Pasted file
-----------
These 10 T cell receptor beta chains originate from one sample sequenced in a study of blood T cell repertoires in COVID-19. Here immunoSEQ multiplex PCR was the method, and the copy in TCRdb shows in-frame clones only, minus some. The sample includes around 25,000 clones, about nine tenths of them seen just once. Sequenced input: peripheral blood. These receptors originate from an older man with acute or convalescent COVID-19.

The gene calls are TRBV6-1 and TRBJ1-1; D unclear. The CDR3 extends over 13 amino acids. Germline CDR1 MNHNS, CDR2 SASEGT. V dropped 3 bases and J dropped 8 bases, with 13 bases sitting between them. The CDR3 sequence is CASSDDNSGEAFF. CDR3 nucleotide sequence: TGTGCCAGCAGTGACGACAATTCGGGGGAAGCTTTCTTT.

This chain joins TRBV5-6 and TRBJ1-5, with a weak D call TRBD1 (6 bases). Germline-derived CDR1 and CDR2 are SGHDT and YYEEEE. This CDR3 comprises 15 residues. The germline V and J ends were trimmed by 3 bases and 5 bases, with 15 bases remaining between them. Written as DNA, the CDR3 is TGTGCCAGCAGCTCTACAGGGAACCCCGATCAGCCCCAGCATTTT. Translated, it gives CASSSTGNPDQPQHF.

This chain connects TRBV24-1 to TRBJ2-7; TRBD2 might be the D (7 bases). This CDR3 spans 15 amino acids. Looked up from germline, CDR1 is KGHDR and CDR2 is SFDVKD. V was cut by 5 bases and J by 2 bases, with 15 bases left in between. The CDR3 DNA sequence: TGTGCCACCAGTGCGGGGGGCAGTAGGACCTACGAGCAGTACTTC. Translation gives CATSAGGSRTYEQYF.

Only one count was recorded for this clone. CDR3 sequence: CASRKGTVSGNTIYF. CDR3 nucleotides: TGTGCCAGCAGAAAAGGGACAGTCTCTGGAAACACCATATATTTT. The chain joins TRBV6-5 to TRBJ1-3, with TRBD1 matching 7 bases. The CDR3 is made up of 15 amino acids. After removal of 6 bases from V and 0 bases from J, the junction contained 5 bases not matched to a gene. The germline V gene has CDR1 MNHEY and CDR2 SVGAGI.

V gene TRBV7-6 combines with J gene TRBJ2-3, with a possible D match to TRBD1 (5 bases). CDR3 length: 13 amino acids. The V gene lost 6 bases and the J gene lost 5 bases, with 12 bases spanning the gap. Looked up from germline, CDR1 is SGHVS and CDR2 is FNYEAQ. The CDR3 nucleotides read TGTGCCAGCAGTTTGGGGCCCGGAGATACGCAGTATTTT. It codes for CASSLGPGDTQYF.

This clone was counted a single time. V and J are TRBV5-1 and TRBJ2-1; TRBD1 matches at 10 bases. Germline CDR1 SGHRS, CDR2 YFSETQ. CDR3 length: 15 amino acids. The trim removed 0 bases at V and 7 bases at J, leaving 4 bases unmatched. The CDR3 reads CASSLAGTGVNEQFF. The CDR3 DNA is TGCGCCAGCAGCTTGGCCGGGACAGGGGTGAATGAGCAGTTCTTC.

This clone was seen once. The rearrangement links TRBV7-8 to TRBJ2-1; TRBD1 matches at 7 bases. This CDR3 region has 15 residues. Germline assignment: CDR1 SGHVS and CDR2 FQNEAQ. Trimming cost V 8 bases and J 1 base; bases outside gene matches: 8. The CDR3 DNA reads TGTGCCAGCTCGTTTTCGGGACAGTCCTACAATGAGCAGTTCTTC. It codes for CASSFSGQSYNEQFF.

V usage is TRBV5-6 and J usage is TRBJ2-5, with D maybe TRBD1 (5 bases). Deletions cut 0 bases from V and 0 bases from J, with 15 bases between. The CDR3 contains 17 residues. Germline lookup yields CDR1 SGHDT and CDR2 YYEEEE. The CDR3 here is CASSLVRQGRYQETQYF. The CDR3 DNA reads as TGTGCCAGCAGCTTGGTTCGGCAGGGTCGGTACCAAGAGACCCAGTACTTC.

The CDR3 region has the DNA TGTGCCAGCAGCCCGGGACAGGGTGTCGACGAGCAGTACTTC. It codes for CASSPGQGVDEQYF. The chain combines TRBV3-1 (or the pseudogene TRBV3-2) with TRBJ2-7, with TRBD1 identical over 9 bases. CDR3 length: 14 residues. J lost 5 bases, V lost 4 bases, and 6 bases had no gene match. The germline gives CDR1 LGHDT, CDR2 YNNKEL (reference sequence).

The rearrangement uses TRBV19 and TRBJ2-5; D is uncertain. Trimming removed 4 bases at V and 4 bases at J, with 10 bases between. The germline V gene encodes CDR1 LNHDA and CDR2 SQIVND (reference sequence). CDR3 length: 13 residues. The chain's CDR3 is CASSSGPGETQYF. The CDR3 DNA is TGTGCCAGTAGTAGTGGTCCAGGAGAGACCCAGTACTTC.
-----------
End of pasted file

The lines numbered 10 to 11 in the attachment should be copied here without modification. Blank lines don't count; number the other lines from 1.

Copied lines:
The CDR3 region has the DNA TGTGCCAGCAGCCCGGGACAGGGTGTCGACGAGCAGTACTTC. It codes for CASSPGQGVDEQYF. The chain combines TRBV3-1 (or the pseudogene TRBV3-2) with TRBJ2-7, with TRBD1 identical over 9 bases. CDR3 length: 14 residues. J lost 5 bases, V lost 4 bases, and 6 bases had no gene match. The germline gives CDR1 LGHDT, CDR2 YNNKEL (reference sequence).

The rearrangement uses TRBV19 and TRBJ2-5; D is uncertain. Trimming removed 4 bases at V and 4 bases at J, with 10 bases between. The germline V gene encodes CDR1 LNHDA and CDR2 SQIVND (reference sequence). CDR3 length: 13 residues. The chain's CDR3 is CASSSGPGETQYF. The CDR3 DNA is TGTGCCAGTAGTAGTGGTCCAGGAGAGACCCAGTACTTC.